Enough hand-wringing on Syria
By Cilina Nasser, Amnesty International’s researcher on Syria
It is impossible to watch the videos that emanated from Syria yesterday and not be moved, yet again, to rage about the international community’s repeated failure to end the slaughter of civilians amid the country’s internal armed conflict.
The videos – showing the deadly effects of an alleged chemical weapons attack on scores of civilians, including children, in towns outside Damascus – are just the latest chilling indication of possible war crimes and crimes against humanity in Syria.
While it is difficult to verify the authenticity of the images – or lay blame – at this stage, Amnesty International has contacted medical and other experts to establish if the symptoms shown by those affected are congruent with the use of chemical weapons. Organizations and individuals in Syria are also helping us to gather further information about the current medical condition of people in the affected area.
The Syrian government has adamantly denied responsibility for the attack, but has so far failed to allow access to a UN team that has just arrived in Damascus after several months of negotiation to investigate earlier alleged chemical attacks. The situation reveals the level of paralysis that has gripped the international community in dealing with Syria.
This paralysis is so extreme that an emergency session of the UN Security Council yesterday called for “clarity” on what happened, but fell short of even calling for an investigation. Time is running fast. The UN team must immediately have access to the site of the alleged attack, be allowed to collect samples, gather evidence which risks being destroyed, interview victims and witnesses, and carry out its work safely in an area under the control of armed opposition groups and shelling by the government. It would be grotesque to have a UN team looking into use of chemical weapons not investigate what could be the most lethal chemical attack since their use by Saddam Hussein’s regime.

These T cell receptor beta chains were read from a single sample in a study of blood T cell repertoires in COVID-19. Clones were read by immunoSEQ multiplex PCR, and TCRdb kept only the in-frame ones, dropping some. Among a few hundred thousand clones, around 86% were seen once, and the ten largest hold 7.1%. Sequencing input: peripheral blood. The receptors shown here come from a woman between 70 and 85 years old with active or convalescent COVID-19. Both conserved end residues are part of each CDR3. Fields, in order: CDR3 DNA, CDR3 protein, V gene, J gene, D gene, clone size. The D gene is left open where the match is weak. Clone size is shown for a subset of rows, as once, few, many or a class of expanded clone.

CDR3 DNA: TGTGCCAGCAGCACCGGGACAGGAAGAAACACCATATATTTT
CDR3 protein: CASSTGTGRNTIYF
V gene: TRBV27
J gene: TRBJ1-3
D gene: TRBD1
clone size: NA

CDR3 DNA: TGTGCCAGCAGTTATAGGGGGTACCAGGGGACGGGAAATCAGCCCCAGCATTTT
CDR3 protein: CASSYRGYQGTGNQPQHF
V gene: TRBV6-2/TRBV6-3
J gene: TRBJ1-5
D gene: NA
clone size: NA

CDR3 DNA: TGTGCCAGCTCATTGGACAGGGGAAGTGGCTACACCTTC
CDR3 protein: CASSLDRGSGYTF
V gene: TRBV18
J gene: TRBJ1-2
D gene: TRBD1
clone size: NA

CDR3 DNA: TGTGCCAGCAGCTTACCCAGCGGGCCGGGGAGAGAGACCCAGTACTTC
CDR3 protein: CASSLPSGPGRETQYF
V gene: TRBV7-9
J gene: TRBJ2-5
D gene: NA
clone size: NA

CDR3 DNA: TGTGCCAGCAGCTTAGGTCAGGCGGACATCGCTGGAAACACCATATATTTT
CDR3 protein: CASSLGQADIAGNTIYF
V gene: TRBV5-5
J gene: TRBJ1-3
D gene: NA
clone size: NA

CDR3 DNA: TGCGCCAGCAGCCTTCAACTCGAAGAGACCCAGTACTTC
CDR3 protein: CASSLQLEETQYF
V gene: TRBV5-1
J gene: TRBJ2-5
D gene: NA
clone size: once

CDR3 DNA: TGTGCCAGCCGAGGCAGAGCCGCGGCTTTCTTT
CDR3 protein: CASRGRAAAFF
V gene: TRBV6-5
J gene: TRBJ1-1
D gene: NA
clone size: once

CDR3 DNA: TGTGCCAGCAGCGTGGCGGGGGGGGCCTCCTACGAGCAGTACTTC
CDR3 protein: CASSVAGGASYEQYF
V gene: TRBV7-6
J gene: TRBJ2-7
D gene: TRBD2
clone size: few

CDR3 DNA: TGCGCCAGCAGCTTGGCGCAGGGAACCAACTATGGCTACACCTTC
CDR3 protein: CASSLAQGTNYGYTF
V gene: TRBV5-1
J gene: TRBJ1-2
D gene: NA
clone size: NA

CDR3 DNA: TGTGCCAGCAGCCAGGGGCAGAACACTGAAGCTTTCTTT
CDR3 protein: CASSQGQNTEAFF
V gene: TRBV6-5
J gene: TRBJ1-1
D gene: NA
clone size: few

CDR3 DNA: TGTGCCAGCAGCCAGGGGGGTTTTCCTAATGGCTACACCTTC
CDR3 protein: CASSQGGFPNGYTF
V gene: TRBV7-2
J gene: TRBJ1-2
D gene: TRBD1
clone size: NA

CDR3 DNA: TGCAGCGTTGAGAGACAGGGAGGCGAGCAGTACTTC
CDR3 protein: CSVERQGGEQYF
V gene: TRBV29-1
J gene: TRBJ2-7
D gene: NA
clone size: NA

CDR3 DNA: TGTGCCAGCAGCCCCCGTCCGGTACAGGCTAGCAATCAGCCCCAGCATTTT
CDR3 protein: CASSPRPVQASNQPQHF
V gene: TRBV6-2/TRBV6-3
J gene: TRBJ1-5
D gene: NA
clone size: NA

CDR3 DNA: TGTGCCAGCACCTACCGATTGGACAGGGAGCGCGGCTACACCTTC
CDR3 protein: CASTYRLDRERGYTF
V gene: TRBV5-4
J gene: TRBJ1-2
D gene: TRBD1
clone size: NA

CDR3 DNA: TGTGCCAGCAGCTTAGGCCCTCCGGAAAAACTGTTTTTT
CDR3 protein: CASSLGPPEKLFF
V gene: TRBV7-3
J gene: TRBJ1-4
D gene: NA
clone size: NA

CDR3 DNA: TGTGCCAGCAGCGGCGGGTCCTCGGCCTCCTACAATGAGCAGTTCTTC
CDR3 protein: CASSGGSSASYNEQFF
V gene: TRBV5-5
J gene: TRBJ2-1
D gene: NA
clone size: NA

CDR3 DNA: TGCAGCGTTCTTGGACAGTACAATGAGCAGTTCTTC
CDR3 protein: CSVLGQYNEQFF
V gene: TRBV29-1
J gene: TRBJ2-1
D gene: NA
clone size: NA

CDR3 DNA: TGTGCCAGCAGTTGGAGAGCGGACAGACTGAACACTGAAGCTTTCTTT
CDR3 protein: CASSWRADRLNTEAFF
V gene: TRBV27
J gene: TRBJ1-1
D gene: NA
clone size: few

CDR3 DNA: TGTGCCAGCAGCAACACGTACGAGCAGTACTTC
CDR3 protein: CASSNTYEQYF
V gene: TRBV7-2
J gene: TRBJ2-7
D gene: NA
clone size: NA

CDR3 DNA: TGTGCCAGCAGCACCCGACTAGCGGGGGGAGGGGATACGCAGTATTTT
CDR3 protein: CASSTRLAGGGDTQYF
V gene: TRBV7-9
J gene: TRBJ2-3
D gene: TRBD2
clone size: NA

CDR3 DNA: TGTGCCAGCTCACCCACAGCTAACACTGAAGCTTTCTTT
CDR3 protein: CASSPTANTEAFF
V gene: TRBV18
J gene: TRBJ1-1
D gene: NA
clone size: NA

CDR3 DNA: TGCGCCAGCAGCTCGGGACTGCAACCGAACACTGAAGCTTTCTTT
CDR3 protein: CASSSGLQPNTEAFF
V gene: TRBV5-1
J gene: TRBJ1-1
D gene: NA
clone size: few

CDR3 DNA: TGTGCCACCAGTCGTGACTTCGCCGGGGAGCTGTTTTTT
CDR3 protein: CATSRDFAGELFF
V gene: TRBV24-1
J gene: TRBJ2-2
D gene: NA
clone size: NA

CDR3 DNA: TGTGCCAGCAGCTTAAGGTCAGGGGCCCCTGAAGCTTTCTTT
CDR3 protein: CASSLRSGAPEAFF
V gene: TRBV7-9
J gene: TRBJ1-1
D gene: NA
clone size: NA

Whoever was behind the attack, one thing is clear – the international community must now mobilize not only to condemn it, but to bring those responsible to justice.
Any use of chemical weapons may amount to a war crime or a crime against humanity. Even though Syria is one of only a handful of countries that haven’t signed or acceded to the Chemical Weapons Convention – which bans the use, production, stockpiling or transfer of such weapons – all states have a shared responsibility to investigate and prosecute such crimes under international law, no matter where they are committed.
Forming joint international investigation and prosecution teams would improve the chances of effective arrests and prosecutions. If any of those responsible were to attempt to seek safe haven abroad, under universal jurisdiction they must be arrested and investigated. UN Security Council members should step up and lead this effort.
The international community has been given one last chance to turn the corner on its ineffectual response to the long litany of serious violations of international human rights and humanitarian law in Syria – which have left more than 100,000 dead, millions displaced and forced almost 2 million refugees to flee.
Amnesty International has repeatedly called on the UN Security Council to refer the grave situation in Syria to the International Criminal Court – to begin the process of holding those responsible, on all sides, to account.
We are beyond hand-wringing on Syria. Civilians continue to be targeted or killed indiscriminately. The time for action is now.
Syria: UN team must get full access to investigate ‘chemical weapons’ claim (Newsflash, 21 August 2013)